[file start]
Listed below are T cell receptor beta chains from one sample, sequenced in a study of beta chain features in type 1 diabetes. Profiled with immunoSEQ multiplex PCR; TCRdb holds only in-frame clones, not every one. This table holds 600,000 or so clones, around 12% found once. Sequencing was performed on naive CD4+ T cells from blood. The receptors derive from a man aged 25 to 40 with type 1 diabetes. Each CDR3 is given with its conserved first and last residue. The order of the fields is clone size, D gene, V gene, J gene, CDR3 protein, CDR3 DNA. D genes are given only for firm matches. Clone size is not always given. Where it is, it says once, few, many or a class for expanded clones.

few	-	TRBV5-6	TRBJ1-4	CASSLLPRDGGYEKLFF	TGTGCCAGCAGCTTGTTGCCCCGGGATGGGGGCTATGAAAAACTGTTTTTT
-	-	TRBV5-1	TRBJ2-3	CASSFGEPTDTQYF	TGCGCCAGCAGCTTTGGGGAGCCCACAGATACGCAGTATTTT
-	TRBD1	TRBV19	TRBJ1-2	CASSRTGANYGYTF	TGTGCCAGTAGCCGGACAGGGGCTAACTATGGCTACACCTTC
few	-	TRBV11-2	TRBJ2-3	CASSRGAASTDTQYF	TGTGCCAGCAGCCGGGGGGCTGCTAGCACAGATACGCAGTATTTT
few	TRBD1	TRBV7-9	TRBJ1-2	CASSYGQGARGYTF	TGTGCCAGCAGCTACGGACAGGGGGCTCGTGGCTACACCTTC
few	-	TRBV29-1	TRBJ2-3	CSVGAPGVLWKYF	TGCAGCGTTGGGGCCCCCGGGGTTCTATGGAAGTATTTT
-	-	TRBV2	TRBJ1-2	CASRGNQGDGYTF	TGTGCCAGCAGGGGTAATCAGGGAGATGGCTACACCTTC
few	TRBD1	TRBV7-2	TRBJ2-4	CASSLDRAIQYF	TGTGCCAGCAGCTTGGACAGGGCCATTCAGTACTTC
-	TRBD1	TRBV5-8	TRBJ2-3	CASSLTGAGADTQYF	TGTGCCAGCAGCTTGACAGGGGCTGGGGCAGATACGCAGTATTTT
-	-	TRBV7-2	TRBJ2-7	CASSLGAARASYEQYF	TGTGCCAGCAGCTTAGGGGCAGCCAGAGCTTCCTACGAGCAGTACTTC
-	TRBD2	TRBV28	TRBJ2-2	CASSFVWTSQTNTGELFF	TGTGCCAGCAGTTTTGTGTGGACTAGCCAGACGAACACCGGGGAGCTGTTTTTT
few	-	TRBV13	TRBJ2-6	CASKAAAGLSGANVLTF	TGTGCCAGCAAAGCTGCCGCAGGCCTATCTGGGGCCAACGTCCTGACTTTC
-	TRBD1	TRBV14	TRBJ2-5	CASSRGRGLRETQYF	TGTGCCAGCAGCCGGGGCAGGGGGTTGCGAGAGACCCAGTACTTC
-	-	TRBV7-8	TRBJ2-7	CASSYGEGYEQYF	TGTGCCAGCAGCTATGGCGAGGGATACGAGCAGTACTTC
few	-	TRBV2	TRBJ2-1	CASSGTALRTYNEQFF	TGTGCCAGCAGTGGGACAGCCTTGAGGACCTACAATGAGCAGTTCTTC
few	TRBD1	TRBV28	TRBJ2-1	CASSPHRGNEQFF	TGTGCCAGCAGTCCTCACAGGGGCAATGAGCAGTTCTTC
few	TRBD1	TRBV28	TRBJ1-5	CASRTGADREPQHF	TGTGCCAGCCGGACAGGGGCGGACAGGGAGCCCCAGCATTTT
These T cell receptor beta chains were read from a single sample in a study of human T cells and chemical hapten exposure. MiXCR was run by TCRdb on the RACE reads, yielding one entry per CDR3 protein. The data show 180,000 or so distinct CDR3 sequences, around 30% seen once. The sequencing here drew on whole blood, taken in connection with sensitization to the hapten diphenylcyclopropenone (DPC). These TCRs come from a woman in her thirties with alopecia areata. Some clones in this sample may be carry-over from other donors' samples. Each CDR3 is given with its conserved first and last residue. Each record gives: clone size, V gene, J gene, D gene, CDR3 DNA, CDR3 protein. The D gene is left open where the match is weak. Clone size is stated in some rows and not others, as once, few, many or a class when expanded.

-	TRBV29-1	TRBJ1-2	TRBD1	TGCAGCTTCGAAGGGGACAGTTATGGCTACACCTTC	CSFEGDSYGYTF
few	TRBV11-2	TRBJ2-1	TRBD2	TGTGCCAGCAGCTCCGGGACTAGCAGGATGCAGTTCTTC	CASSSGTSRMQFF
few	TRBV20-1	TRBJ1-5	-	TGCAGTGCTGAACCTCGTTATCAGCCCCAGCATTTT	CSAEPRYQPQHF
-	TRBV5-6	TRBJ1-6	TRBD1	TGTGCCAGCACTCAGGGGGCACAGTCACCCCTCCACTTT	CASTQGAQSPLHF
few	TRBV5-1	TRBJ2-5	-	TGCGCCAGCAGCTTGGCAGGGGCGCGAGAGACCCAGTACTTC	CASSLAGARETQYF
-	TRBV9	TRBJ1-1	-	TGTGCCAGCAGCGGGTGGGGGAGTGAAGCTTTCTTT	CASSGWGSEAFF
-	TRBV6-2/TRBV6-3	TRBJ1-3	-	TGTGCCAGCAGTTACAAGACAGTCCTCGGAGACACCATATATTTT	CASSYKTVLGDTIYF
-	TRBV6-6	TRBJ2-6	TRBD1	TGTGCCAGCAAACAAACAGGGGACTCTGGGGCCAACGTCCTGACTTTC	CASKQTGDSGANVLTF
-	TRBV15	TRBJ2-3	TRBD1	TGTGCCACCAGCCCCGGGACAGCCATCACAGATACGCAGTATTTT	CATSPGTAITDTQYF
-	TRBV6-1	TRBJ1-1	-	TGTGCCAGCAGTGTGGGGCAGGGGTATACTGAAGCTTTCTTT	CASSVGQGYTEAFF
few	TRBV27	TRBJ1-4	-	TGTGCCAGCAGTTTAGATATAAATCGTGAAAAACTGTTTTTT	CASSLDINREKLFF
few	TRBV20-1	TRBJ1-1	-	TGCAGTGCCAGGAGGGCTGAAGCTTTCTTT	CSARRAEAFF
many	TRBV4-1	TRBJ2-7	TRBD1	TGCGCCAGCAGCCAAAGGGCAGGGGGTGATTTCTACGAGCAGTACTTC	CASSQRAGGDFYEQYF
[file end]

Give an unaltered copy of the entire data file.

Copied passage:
Listed below are T cell receptor beta chains from one sample, sequenced in a study of beta chain features in type 1 diabetes. Profiled with immunoSEQ multiplex PCR; TCRdb holds only in-frame clones, not every one. This table holds 600,000 or so clones, around 12% found once. Sequencing was performed on naive CD4+ T cells from blood. The receptors derive from a man aged 25 to 40 with type 1 diabetes. Each CDR3 is given with its conserved first and last residue. The order of the fields is clone size, D gene, V gene, J gene, CDR3 protein, CDR3 DNA. D genes are given only for firm matches. Clone size is not always given. Where it is, it says once, few, many or a class for expanded clones.

few	-	TRBV5-6	TRBJ1-4	CASSLLPRDGGYEKLFF	TGTGCCAGCAGCTTGTTGCCCCGGGATGGGGGCTATGAAAAACTGTTTTTT
-	-	TRBV5-1	TRBJ2-3	CASSFGEPTDTQYF	TGCGCCAGCAGCTTTGGGGAGCCCACAGATACGCAGTATTTT
-	TRBD1	TRBV19	TRBJ1-2	CASSRTGANYGYTF	TGTGCCAGTAGCCGGACAGGGGCTAACTATGGCTACACCTTC
few	-	TRBV11-2	TRBJ2-3	CASSRGAASTDTQYF	TGTGCCAGCAGCCGGGGGGCTGCTAGCACAGATACGCAGTATTTT
few	TRBD1	TRBV7-9	TRBJ1-2	CASSYGQGARGYTF	TGTGCCAGCAGCTACGGACAGGGGGCTCGTGGCTACACCTTC
few	-	TRBV29-1	TRBJ2-3	CSVGAPGVLWKYF	TGCAGCGTTGGGGCCCCCGGGGTTCTATGGAAGTATTTT
-	-	TRBV2	TRBJ1-2	CASRGNQGDGYTF	TGTGCCAGCAGGGGTAATCAGGGAGATGGCTACACCTTC
few	TRBD1	TRBV7-2	TRBJ2-4	CASSLDRAIQYF	TGTGCCAGCAGCTTGGACAGGGCCATTCAGTACTTC
-	TRBD1	TRBV5-8	TRBJ2-3	CASSLTGAGADTQYF	TGTGCCAGCAGCTTGACAGGGGCTGGGGCAGATACGCAGTATTTT
-	-	TRBV7-2	TRBJ2-7	CASSLGAARASYEQYF	TGTGCCAGCAGCTTAGGGGCAGCCAGAGCTTCCTACGAGCAGTACTTC
-	TRBD2	TRBV28	TRBJ2-2	CASSFVWTSQTNTGELFF	TGTGCCAGCAGTTTTGTGTGGACTAGCCAGACGAACACCGGGGAGCTGTTTTTT
few	-	TRBV13	TRBJ2-6	CASKAAAGLSGANVLTF	TGTGCCAGCAAAGCTGCCGCAGGCCTATCTGGGGCCAACGTCCTGACTTTC
-	TRBD1	TRBV14	TRBJ2-5	CASSRGRGLRETQYF	TGTGCCAGCAGCCGGGGCAGGGGGTTGCGAGAGACCCAGTACTTC
-	-	TRBV7-8	TRBJ2-7	CASSYGEGYEQYF	TGTGCCAGCAGCTATGGCGAGGGATACGAGCAGTACTTC
few	-	TRBV2	TRBJ2-1	CASSGTALRTYNEQFF	TGTGCCAGCAGTGGGACAGCCTTGAGGACCTACAATGAGCAGTTCTTC
few	TRBD1	TRBV28	TRBJ2-1	CASSPHRGNEQFF	TGTGCCAGCAGTCCTCACAGGGGCAATGAGCAGTTCTTC
few	TRBD1	TRBV28	TRBJ1-5	CASRTGADREPQHF	TGTGCCAGCCGGACAGGGGCGGACAGGGAGCCCCAGCATTTT
These T cell receptor beta chains were read from a single sample in a study of human T cells and chemical hapten exposure. MiXCR was run by TCRdb on the RACE reads, yielding one entry per CDR3 protein. The data show 180,000 or so distinct CDR3 sequences, around 30% seen once. The sequencing here drew on whole blood, taken in connection with sensitization to the hapten diphenylcyclopropenone (DPC). These TCRs come from a woman in her thirties with alopecia areata. Some clones in this sample may be carry-over from other donors' samples. Each CDR3 is given with its conserved first and last residue. Each record gives: clone size, V gene, J gene, D gene, CDR3 DNA, CDR3 protein. The D gene is left open where the match is weak. Clone size is stated in some rows and not others, as once, few, many or a class when expanded.

-	TRBV29-1	TRBJ1-2	TRBD1	TGCAGCTTCGAAGGGGACAGTTATGGCTACACCTTC	CSFEGDSYGYTF
few	TRBV11-2	TRBJ2-1	TRBD2	TGTGCCAGCAGCTCCGGGACTAGCAGGATGCAGTTCTTC	CASSSGTSRMQFF
few	TRBV20-1	TRBJ1-5	-	TGCAGTGCTGAACCTCGTTATCAGCCCCAGCATTTT	CSAEPRYQPQHF
-	TRBV5-6	TRBJ1-6	TRBD1	TGTGCCAGCACTCAGGGGGCACAGTCACCCCTCCACTTT	CASTQGAQSPLHF
few	TRBV5-1	TRBJ2-5	-	TGCGCCAGCAGCTTGGCAGGGGCGCGAGAGACCCAGTACTTC	CASSLAGARETQYF
-	TRBV9	TRBJ1-1	-	TGTGCCAGCAGCGGGTGGGGGAGTGAAGCTTTCTTT	CASSGWGSEAFF
-	TRBV6-2/TRBV6-3	TRBJ1-3	-	TGTGCCAGCAGTTACAAGACAGTCCTCGGAGACACCATATATTTT	CASSYKTVLGDTIYF
-	TRBV6-6	TRBJ2-6	TRBD1	TGTGCCAGCAAACAAACAGGGGACTCTGGGGCCAACGTCCTGACTTTC	CASKQTGDSGANVLTF
-	TRBV15	TRBJ2-3	TRBD1	TGTGCCACCAGCCCCGGGACAGCCATCACAGATACGCAGTATTTT	CATSPGTAITDTQYF
-	TRBV6-1	TRBJ1-1	-	TGTGCCAGCAGTGTGGGGCAGGGGTATACTGAAGCTTTCTTT	CASSVGQGYTEAFF
few	TRBV27	TRBJ1-4	-	TGTGCCAGCAGTTTAGATATAAATCGTGAAAAACTGTTTTTT	CASSLDINREKLFF
few	TRBV20-1	TRBJ1-1	-	TGCAGTGCCAGGAGGGCTGAAGCTTTCTTT	CSARRAEAFF
many	TRBV4-1	TRBJ2-7	TRBD1	TGCGCCAGCAGCCAAAGGGCAGGGGGTGATTTCTACGAGCAGTACTTC	CASSQRAGGDFYEQYF